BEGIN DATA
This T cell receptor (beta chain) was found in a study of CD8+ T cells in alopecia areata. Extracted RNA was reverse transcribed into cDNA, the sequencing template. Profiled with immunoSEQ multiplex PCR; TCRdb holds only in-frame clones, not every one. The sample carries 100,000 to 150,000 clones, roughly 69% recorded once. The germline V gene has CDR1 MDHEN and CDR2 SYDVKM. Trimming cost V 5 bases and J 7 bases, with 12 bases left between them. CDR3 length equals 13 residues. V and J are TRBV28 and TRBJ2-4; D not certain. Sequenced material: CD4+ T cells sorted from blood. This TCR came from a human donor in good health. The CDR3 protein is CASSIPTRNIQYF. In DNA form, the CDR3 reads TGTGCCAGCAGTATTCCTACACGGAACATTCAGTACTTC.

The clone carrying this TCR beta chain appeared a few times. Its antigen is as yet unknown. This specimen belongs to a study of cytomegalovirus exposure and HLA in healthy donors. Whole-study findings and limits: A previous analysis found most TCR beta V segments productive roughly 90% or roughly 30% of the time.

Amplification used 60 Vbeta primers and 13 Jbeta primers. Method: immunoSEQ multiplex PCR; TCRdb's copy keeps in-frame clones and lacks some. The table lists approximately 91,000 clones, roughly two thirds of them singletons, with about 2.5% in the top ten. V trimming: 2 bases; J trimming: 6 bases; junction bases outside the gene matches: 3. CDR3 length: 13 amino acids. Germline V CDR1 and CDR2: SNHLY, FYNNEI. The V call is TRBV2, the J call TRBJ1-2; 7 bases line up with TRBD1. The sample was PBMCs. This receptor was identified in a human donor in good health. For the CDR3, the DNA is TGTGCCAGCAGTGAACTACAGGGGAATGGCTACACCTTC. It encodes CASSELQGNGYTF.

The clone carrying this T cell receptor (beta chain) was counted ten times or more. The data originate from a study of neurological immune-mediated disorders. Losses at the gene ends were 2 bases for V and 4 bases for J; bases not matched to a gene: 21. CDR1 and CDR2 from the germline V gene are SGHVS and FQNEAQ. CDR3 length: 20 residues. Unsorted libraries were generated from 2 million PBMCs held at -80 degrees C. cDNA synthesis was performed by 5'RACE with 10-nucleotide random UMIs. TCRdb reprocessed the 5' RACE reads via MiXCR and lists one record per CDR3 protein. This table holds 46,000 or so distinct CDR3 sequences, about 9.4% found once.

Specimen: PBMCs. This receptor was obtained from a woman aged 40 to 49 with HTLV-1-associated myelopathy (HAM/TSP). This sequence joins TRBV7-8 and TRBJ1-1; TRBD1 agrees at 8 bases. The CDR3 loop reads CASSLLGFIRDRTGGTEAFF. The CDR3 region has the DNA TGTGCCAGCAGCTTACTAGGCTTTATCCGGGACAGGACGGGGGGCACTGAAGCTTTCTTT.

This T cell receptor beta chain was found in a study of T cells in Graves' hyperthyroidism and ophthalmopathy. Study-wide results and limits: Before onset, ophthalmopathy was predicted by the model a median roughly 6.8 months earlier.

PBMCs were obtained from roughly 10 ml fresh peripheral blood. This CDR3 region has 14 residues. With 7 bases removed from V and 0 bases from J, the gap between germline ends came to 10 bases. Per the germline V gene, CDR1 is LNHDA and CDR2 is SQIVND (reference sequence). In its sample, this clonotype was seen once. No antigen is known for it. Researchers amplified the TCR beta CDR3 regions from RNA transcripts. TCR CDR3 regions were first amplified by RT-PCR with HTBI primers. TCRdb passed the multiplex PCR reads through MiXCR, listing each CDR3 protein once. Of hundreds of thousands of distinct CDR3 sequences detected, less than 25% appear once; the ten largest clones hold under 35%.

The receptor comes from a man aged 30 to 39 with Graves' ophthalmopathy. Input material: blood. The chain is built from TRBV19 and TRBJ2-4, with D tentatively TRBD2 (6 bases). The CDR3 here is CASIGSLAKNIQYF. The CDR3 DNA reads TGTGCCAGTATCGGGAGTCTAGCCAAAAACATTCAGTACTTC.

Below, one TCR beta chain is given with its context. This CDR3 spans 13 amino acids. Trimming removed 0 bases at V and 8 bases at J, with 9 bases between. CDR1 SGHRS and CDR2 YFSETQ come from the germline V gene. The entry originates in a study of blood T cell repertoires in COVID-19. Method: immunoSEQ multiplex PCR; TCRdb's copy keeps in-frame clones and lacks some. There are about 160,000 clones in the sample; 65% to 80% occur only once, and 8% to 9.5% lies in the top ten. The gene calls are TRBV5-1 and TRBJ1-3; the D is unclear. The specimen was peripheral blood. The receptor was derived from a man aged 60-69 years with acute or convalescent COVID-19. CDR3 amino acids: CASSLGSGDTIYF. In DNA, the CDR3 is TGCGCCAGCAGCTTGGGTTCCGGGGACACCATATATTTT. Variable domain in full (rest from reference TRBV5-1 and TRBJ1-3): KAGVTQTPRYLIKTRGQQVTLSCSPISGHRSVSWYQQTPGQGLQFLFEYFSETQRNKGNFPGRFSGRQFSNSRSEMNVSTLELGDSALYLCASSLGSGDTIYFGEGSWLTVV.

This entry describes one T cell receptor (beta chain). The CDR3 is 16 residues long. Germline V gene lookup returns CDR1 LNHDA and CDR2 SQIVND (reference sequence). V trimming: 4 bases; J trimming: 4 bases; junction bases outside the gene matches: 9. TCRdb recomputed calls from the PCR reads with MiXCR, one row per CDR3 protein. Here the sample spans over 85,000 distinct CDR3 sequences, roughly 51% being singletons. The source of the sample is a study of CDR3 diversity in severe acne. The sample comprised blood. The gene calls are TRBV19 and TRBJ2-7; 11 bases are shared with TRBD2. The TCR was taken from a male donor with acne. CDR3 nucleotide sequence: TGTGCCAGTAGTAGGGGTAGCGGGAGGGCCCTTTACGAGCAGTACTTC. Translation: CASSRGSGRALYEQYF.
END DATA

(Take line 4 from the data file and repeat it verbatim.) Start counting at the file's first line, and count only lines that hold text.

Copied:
The clone carrying this T cell receptor (beta chain) was counted ten times or more. The data originate from a study of neurological immune-mediated disorders. Losses at the gene ends were 2 bases for V and 4 bases for J; bases not matched to a gene: 21. CDR1 and CDR2 from the germline V gene are SGHVS and FQNEAQ. CDR3 length: 20 residues. Unsorted libraries were generated from 2 million PBMCs held at -80 degrees C. cDNA synthesis was performed by 5'RACE with 10-nucleotide random UMIs. TCRdb reprocessed the 5' RACE reads via MiXCR and lists one record per CDR3 protein. This table holds 46,000 or so distinct CDR3 sequences, about 9.4% found once.